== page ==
Theses Doctoral

Metropolitan Equipment: Architecture and Infrastructural Politics in Twentieth-Century New York City

Godel, Addison McMillan

This dissertation explores architectural building types as critical components of, and unique points of interface with, three infrastructural systems, built or re-built in New York City in the decades after World War II. While contemporary infrastructure is enmeshed in regional and global networks far beyond the administrative bounds of the five boroughs, an architectural focus reveals these systems as inescapably local, tied to political struggles surrounding the siting, design, and construction of buildings; to socio-technical imperatives of density; to material consequences like traffic and air pollution; and to aesthetic effects like beauty, monotony, and monumentality. Three case studies—in food distribution, telephone service, and sewage treatment—explore different spatial techniques involved in the management of commodities, information, and waste. Reading each through the social history of technology, as well as the disciplinary tools of architectural history, brings to light unique aspects of architecture’s participation in the political, social, and technological landscapes of the contemporary city.

This dissertation looks closely at the prewar roots and postwar creation of New York’s present-day systems: the adoption of the infrastructural buildings we see today, and the rejection of alternatives in design, values, and policies. It argues that the city’s vital systems, and their architectural manifestations, were largely designed according to the needs of various elite groups, in ways that supported the long-term deindustrialization and stratification of urban existence, though not according to a consistent or coherent plan. Well-studied postwar phenomena such as decentralization, automation, demographic change, and “urban crisis” take on different casts as familiar characters like politicians, property owners and architects are joined by monopoly corporations, technicians, and neighborhood organizers. Granular study of the processes that led to the adoption of particular plans, and the rejection of alternatives, reveals the city’s visual and functional landscape as one shaped by a wide—though far from democratic—range of actors.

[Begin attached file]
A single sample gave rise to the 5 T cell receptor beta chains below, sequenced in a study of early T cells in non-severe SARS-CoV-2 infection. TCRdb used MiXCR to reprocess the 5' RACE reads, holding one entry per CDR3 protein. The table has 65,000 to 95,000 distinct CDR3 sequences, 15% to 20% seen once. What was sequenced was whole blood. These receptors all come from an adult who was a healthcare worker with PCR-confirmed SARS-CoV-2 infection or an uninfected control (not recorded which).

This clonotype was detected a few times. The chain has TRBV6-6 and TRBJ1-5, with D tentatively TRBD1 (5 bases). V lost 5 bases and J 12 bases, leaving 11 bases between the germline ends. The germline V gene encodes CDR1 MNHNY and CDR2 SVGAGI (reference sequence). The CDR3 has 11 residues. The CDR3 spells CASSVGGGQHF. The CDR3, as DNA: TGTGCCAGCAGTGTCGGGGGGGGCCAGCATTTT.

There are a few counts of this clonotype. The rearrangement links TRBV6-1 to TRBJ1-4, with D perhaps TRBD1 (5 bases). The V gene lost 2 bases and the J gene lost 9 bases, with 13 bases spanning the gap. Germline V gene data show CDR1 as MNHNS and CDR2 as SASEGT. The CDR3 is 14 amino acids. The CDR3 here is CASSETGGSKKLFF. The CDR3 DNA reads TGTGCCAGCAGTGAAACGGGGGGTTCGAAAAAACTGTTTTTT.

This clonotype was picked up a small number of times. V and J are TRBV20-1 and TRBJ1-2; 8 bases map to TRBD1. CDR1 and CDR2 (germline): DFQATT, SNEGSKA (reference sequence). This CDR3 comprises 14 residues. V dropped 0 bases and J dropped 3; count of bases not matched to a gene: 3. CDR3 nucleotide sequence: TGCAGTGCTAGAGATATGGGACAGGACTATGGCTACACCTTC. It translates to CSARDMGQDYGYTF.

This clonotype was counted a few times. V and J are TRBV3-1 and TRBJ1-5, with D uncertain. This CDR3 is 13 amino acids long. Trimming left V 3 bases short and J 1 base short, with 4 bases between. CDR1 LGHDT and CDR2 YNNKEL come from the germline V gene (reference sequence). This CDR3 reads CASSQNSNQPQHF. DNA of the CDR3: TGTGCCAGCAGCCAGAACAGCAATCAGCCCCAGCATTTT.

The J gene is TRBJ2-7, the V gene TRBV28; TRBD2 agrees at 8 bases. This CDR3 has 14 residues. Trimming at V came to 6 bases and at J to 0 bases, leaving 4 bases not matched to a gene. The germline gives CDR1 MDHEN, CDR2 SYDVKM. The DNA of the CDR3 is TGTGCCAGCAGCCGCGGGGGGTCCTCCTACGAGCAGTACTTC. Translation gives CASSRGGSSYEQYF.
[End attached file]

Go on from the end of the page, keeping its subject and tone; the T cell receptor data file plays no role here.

Today, these same infrastructures, physically durable even as their social use has been redirected or transformed, continue to participate in an ostensibly postindustrial and rapidly gentrifying city. By reexamining the narratives of these systems’ design and construction, the study of infrastructural architecture illuminates this inequitable history, while revealing moments of resistance and supporting calls for the further democratization of urban life by those whose needs have been discounted.

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More About This Work

Academic Units
Thesis Advisors
Scott, Felicity Dale
Ph.D., Columbia University
Published Here
May 19, 2021